• This game will definitely save you a few unsightly holes in your bedroom door, after all, no one wants to lose their flat rental deposit to a Landlord that objects to you sticking a dartboard up and balancing out the odd miss here and there against hour after hour of entertainment. Thankfully Oxygen Interactive hear your pleas, and have come up with a solution to help you avoid incurring the wrath of the person you pay rent to.

    PDC World Championship Darts 2008 arrives on 360, fresh from a reasonably triumphant stack of sales on Wii and PS2, and if I recall correctly it’s the first Darts game available for the system (correct me if I’m wrong).

    Of course, you can’t wave your 360 pad around to recreate the throwing action that probably caused a few Wii owners to make hefty insurance claims for new televisions, so what does the 360 version offer the armchair arrow-chucker over what has gone before on other systems? Let’s dive in and find out.

    PDC World Championship Darts 2008

    PDC World Championship Darts 2008 features a full roster of the world’s best players, facing off against each other in a proper professional set of Darts challenges ranging from Exhibition and Career modes to post-pub-friendly quick matches and even a 4 player round-robin tournament over Xbox Live. If that’s not enough to whet your appetite you can of course face off against a friend with two controllers in a bit of localised head to head stuff, the choice is yours.

    Straight off the bat, the presentation of the game is actually pretty good – if you’re the sort of person who surreptitiously sneaks downstairs to watch late night darts tournaments on telly (not the topless kind of course, no we know you wouldn’t do that!) while the missus is asleep then you’re going to feel right at home.

    Scooting straight into Exhibition mode, you can choose from a wide selection of pro players from Phil “The Power” Taylor to the sinister Darth Maple himself, John Part (only kidding John, we know you’re cuddly and loveable really).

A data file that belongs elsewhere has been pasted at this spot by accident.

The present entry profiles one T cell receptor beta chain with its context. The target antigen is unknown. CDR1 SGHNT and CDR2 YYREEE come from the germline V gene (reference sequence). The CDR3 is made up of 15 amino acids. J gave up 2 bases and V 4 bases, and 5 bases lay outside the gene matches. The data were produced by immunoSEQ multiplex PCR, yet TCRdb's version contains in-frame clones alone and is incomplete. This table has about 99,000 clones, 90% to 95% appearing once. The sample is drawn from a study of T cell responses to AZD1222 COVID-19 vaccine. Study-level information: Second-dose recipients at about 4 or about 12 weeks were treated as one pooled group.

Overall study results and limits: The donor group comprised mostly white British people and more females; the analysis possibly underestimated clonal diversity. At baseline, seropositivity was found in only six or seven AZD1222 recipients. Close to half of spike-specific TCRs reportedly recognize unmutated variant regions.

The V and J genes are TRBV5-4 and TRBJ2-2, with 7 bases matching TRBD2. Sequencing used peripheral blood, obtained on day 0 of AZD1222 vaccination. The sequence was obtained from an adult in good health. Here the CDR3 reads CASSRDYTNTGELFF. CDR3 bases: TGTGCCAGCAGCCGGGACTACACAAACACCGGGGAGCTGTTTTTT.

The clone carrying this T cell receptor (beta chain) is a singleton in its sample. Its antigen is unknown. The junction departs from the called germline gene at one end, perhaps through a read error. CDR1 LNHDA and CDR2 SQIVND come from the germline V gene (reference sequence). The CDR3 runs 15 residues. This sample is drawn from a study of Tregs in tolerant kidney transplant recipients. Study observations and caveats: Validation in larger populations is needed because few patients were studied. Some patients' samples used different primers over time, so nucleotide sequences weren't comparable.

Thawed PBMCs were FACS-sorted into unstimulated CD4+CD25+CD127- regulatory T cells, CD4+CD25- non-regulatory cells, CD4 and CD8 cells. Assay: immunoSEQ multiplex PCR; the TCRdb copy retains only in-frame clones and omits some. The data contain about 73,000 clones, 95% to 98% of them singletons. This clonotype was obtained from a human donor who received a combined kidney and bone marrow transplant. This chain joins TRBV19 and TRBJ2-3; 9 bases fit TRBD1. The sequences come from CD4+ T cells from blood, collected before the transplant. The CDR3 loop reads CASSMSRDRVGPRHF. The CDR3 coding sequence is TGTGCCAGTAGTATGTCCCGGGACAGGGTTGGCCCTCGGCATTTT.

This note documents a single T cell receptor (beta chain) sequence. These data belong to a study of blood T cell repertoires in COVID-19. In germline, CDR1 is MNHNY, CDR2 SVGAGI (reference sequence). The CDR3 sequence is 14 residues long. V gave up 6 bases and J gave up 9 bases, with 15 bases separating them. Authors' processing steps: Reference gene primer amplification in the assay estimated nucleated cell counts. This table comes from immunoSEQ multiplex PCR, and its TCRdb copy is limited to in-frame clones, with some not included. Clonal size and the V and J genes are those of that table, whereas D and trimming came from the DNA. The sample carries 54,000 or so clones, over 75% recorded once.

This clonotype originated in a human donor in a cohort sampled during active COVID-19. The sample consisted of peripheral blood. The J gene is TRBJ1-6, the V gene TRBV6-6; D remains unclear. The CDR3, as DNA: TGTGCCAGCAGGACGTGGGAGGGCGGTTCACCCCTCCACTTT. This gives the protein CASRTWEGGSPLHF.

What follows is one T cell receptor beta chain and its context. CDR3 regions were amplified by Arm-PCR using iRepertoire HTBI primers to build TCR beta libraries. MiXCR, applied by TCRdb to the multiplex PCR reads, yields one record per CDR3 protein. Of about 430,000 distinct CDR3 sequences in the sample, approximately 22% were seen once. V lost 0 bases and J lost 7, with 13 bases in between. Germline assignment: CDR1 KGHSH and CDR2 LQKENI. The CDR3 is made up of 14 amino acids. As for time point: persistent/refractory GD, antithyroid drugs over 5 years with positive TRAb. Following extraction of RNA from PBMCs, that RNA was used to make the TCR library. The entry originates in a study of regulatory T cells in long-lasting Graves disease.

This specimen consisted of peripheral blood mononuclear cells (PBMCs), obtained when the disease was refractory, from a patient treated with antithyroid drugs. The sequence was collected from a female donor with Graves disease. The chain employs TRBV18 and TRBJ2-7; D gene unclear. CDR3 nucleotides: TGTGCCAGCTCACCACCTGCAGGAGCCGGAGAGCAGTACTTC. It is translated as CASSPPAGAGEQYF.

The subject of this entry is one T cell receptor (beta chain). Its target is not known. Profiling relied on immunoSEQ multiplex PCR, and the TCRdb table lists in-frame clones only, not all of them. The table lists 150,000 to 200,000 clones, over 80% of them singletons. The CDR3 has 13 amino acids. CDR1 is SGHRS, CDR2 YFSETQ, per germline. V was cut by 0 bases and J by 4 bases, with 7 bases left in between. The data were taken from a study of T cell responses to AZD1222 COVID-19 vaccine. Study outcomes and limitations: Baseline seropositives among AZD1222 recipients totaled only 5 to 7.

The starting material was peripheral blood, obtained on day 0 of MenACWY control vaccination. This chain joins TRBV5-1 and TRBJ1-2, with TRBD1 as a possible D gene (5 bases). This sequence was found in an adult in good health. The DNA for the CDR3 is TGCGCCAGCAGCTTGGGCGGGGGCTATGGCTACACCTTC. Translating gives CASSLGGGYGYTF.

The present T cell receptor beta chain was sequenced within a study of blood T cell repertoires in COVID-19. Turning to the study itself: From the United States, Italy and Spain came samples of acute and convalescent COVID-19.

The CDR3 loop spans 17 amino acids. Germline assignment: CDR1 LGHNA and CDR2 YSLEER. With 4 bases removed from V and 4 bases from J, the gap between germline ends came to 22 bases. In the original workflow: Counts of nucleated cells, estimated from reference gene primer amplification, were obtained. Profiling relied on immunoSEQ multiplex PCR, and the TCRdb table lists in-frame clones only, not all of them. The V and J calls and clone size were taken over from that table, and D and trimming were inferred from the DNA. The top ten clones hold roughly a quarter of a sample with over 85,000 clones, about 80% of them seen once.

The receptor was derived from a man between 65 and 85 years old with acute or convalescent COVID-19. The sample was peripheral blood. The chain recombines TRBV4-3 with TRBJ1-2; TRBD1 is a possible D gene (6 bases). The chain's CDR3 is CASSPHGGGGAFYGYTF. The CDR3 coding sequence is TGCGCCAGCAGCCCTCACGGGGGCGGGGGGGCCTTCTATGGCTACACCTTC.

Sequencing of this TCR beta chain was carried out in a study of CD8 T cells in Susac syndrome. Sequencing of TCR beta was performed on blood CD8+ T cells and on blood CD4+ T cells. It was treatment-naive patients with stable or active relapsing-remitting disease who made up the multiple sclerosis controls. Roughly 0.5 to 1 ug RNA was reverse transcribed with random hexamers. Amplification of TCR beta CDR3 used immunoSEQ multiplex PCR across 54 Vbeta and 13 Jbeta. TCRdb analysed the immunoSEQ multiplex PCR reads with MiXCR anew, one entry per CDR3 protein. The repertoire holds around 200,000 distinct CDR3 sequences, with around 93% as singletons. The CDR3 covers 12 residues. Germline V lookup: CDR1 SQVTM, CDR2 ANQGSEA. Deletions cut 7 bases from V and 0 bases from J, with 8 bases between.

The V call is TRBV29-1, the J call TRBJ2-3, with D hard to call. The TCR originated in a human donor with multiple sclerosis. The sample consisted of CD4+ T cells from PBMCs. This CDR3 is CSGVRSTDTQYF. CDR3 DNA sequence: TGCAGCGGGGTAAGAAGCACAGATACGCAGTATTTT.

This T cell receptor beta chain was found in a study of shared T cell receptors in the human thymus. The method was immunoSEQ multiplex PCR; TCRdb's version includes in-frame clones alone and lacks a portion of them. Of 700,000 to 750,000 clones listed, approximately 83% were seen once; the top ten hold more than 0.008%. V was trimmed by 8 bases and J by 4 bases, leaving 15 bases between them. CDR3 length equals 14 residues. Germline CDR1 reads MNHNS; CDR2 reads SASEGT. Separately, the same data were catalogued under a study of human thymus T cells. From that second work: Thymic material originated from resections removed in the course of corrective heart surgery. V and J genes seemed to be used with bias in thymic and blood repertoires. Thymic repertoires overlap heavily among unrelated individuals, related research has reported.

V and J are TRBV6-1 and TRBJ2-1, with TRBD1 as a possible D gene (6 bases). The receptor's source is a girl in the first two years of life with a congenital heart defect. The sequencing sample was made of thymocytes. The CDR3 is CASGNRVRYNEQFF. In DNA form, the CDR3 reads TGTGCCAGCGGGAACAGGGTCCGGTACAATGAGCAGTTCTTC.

Each player’s unique style has been nicely motion-captured though oddly, through periods of inactivity they have the innate ability to stand eerily still between plays. Never mind though, the actual dart-throwing action has been faithfully and pleasingly recreated.

    So with no motion-control on the 360 version what do you get instead? Well you get a rather tricky little combination of targeting cursor and swingometer – the former controller by the left stick (moved around the dartboard to select the general area you want to land your dart in) and the latter controlled by fine accurate vertical movement of the right stick.

    The right-stick stuff takes some getting used to. As you move the stick up, then down, a power bar indicator moves in time with it. Time your up stroke just right just as the power bar hits a pinch-point and with a steady hand you’ll be spot on. Any lateral horizontal movement could see your dart land in someone’s pint, so be careful! I think the control system felt a little on the clunky side personally, lacking finesse but that’s by the by, there really wasn’t any other way they could’ve done it I guess.

    Exhibition mode is a proper game of 301, so you need to nibble away at that score, finishing off on a double as is traditional in the pro game (and pretty much every pub variant I’ve ever played).

    What’s quite neat is that developers Mere Mortals have introduced a few random elements to catch you out. Flights can fall off your darts, darts can bounce out of the board and fist fights can break out during the heat of a match (actually we made that last bit up, it’s all incredibly civilised).

    Complimenting the very serious business of competition darts are a few darts-style party games that you’ll probably recognise if you know anything about the game at all. Everything from Cricket (both US and UK variants), Knockout, Black and White, Odd Man in and 701. Most of these are multiplayer with a minimum of 2 players needed but it’s a good mode if you’ve got a few lairy mates round and don’t want them showing you up by beating you at the proper game.

    The game’s packed to the gills with options and nice presentation touches (the custom player creation screen’s quite a welcome addition, allowing the ladies to get in on the action by letting you design female as well as male player models for your custom avatar). Everything from dart types to flight designs can be tinkered with and there’s a whole stack of achievements to pick up into the bargain to try and keep single players happy.

    It’s fair to say that PDC World Championship Darts 2008 is pretty much the definitive serious darts game on consoles, with very little competition out there aside from Sega’s Touch Darts on Nintendo DS perhaps. For 360 owners it’s number one in a field of one, lacking a little longevity in single player modes once the novelty’s worn off, though Career Mode can prove to be quite rewarding with a good mix of pro and amateur events spread across the tournament calendars. The official score guy creeped the hell out of me though. Gollum lives!

    The conclusion is that if you’re a massive darts fan who religiously follows the game, then this is your equivalent of FIFA Soccer or Pro Evo. If you’ve only a passing interest in pub games it’ll probably do very little to convert you.

    Score: 6/10

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